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Open AIa leading artificial intelligence (AI) research lab, today announced the launch of a bug bounty program to address the growing cybersecurity risks posed by powerful language models such as its own ChatGPT.
The program is run in partnership with the crowdsourced cybersecurity firm Bug crowd — invites independent researchers to report vulnerabilities in OpenAI systems in exchange for financial rewards ranging from $200 to $20,000, depending on the severity. OpenAI said the program is part of its “commitment to developing secure and advanced AI”.
Concerns have emerged in recent months about vulnerabilities in AI systems that can generate synthetic text, images and other media. Researchers found a 135% increase in AI-assisted social engineering attacks from January to February, coinciding with the adoption of ChatGPT, according to AI cybersecurity firm DarkTrace.
While the OpenAI announcement was welcomed by some experts, others said a bug bounty program is unlikely to fully address the wide range of cybersecurity risks posed by increasingly sophisticated AI technologies.
The scope of the program is limited to vulnerabilities that can directly affect OpenAI’s systems and partners. It does not seem to address wider concerns about malicious use of such technologies as impersonation, synthetic media or automated hacking tools. OpenAI did not immediately respond to a request for comment.
A bug bounty program with limited scope
The bug bounty program comes amid a spate of security vulnerabilities, with the emergence of GPT4 jailbreaks, which allow users to develop instructions for hacking computers and researchers discovering workarounds for “non-technical” users to create malware and phishing emails.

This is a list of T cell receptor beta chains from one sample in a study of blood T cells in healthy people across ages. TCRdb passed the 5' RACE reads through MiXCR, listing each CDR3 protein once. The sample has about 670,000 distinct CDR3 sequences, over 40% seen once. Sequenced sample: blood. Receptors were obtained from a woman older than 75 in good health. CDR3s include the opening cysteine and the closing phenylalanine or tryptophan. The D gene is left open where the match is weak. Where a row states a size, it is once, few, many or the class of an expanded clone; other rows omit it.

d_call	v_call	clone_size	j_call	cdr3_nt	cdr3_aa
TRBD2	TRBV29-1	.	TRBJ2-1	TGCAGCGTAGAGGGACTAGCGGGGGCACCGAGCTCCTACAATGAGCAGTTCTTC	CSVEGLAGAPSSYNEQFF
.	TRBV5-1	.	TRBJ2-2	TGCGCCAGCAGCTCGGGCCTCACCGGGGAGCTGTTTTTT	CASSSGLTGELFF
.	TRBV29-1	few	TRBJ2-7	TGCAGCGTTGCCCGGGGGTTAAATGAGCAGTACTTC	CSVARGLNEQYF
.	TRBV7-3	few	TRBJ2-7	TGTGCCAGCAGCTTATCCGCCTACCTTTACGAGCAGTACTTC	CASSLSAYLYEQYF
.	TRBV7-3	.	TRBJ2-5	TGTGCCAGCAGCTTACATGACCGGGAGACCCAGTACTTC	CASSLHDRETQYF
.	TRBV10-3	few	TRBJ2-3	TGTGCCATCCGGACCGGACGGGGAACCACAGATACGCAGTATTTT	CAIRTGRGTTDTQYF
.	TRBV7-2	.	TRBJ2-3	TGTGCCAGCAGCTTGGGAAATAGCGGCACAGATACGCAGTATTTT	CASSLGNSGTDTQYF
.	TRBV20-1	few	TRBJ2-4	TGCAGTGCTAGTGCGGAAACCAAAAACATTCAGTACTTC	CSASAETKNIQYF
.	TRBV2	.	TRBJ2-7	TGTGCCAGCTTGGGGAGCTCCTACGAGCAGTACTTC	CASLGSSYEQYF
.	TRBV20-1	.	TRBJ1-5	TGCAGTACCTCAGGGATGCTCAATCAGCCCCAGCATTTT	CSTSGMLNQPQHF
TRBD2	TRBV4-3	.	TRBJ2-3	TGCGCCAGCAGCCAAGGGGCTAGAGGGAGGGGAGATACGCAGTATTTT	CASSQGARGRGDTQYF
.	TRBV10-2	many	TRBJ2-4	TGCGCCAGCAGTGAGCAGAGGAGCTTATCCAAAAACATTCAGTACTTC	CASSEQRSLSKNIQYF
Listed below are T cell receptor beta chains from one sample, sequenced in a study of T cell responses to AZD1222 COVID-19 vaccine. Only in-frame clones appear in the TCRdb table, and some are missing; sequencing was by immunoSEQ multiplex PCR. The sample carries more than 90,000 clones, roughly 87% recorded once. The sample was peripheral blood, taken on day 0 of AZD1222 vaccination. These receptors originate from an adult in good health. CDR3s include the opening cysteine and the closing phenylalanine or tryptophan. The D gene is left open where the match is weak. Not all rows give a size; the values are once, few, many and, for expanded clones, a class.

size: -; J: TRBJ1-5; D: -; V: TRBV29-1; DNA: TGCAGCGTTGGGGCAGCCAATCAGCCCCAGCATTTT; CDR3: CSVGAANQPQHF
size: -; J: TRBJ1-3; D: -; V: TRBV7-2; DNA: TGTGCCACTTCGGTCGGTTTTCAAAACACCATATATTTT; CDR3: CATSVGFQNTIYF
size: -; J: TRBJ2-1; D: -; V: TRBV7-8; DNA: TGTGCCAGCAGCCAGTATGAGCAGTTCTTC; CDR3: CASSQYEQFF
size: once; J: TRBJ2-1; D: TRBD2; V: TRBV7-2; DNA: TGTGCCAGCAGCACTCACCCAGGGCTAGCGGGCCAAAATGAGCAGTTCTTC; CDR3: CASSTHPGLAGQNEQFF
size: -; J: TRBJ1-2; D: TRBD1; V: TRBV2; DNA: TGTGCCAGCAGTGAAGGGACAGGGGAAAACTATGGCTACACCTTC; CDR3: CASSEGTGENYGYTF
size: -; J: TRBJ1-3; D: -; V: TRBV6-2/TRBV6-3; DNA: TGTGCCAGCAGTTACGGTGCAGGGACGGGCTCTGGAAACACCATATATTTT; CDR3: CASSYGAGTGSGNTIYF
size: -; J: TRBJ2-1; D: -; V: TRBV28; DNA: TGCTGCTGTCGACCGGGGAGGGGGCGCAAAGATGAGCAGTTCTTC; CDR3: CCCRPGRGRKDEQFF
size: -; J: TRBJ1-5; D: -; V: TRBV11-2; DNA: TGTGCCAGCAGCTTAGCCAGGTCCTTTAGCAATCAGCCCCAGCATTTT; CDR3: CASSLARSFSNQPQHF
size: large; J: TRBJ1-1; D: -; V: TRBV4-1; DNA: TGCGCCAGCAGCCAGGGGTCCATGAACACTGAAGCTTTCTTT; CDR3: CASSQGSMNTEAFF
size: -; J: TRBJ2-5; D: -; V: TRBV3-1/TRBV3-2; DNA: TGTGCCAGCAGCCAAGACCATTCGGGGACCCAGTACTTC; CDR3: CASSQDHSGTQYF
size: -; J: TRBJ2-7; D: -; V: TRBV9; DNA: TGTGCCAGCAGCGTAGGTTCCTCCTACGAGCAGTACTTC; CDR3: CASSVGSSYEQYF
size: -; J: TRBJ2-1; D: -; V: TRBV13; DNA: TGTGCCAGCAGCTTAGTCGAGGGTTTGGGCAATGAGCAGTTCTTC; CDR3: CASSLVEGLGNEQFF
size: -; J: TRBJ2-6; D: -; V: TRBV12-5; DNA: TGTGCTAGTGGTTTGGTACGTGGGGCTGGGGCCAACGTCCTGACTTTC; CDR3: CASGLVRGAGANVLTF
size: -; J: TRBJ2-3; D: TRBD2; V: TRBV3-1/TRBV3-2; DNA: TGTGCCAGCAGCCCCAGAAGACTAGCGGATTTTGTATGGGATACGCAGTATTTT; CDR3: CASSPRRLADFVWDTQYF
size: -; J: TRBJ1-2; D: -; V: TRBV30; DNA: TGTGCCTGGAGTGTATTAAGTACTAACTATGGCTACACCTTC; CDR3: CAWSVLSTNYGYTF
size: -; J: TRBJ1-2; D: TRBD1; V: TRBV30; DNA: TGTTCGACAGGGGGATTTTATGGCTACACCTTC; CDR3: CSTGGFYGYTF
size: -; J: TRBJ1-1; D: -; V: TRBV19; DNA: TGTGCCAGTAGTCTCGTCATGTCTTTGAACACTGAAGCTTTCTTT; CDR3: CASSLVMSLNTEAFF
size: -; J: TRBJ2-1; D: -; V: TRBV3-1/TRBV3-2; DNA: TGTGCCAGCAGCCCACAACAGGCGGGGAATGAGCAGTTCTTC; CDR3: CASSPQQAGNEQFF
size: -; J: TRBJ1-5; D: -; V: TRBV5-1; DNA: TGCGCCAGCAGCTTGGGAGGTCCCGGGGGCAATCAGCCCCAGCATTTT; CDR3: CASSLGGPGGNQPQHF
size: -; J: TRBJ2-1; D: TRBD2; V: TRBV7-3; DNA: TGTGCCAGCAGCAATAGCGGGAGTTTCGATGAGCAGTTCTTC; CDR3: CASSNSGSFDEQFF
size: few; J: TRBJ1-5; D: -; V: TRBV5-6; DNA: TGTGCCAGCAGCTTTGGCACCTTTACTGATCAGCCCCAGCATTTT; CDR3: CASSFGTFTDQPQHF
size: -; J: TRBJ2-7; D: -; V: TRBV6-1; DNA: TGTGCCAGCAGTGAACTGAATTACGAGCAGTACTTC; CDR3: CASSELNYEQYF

It also comes after a security researcher known as Rez0 allegedly used an exploit to hack ChatGPT’s API and uncover over 80 secret plugins.
Given these controversies, the launch of a bug bounty platform offers OpenAI the opportunity to address vulnerabilities in its product ecosystem while positioning itself as an organization acting in good faith to address the security threats introduced by generative AI.
Unfortunately, OpenAI’s bug bounty program is very limited in the scope of the threats it addresses. For example, the bug bounty program Official Page notes: “Issues related to the content of model prompts and responses are strictly out of scope and will not be rewarded unless they have an additional directly verifiable security impact on an in-scope service.”
Examples of security issues that are considered out of scope include jailbreaks and security bypasses, making the model say bad things, making the model write malicious code, or telling the model how to do bad things.
In that sense, OpenAI’s bug bounty program can be good at helping the organization improve its own security posture, but it does little to address the security risks generative AI and GPT-4 pose to society at large.
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